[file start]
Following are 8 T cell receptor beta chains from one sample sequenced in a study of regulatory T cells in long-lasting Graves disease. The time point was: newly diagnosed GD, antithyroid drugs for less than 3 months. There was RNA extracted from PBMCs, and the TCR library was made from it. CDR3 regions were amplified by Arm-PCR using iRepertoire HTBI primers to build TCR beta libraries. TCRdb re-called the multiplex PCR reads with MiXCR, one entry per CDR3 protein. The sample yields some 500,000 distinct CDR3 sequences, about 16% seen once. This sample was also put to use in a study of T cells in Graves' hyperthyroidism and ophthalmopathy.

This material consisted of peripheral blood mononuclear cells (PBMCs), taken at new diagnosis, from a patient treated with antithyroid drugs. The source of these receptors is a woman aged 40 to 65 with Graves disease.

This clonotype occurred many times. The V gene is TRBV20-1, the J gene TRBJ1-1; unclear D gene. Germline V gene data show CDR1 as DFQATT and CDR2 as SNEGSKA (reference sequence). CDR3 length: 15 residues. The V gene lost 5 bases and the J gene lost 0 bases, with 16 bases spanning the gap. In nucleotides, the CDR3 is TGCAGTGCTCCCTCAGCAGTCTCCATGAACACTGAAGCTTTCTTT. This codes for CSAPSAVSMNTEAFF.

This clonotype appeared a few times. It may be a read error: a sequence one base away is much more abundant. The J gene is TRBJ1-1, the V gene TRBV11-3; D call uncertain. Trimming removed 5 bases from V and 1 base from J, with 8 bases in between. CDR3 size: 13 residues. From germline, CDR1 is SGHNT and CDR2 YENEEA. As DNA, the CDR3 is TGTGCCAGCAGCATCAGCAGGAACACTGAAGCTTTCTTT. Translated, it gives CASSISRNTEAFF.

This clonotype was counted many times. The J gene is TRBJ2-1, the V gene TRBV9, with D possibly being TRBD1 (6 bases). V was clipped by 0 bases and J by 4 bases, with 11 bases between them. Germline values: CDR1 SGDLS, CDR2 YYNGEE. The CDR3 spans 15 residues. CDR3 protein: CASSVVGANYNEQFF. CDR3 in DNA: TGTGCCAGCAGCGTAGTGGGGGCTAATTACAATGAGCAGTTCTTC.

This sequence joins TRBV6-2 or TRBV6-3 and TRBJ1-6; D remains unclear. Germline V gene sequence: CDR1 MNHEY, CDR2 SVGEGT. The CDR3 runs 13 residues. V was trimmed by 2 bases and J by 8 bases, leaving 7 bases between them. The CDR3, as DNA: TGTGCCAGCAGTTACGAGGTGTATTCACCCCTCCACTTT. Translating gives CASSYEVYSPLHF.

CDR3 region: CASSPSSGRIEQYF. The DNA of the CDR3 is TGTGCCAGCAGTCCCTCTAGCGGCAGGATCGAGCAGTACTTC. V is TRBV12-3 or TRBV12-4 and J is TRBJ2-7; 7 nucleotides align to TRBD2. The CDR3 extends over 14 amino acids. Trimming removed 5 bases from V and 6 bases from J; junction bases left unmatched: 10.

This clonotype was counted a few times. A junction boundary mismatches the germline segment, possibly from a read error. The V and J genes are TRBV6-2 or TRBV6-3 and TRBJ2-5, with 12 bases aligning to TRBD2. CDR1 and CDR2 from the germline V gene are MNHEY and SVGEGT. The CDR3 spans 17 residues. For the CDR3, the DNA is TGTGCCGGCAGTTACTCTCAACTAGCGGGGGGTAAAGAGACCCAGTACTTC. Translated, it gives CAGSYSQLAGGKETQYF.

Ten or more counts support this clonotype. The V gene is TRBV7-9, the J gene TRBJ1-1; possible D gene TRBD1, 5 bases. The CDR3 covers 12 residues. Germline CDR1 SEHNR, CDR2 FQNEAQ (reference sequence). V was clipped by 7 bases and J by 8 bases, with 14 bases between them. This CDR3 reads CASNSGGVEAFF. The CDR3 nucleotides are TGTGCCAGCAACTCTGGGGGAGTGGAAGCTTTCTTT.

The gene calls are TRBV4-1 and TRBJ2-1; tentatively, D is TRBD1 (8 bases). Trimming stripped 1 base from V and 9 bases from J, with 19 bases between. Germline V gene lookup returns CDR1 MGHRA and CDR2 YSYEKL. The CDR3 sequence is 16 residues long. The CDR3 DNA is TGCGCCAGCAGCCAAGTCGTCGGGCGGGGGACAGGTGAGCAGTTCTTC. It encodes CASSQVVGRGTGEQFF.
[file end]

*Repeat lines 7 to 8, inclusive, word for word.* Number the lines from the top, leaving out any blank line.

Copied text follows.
CDR3 region: CASSPSSGRIEQYF. The DNA of the CDR3 is TGTGCCAGCAGTCCCTCTAGCGGCAGGATCGAGCAGTACTTC. V is TRBV12-3 or TRBV12-4 and J is TRBJ2-7; 7 nucleotides align to TRBD2. The CDR3 extends over 14 amino acids. Trimming removed 5 bases from V and 6 bases from J; junction bases left unmatched: 10.

This clonotype was counted a few times. A junction boundary mismatches the germline segment, possibly from a read error. The V and J genes are TRBV6-2 or TRBV6-3 and TRBJ2-5, with 12 bases aligning to TRBD2. CDR1 and CDR2 from the germline V gene are MNHEY and SVGEGT. The CDR3 spans 17 residues. For the CDR3, the DNA is TGTGCCGGCAGTTACTCTCAACTAGCGGGGGGTAAAGAGACCCAGTACTTC. Translated, it gives CAGSYSQLAGGKETQYF.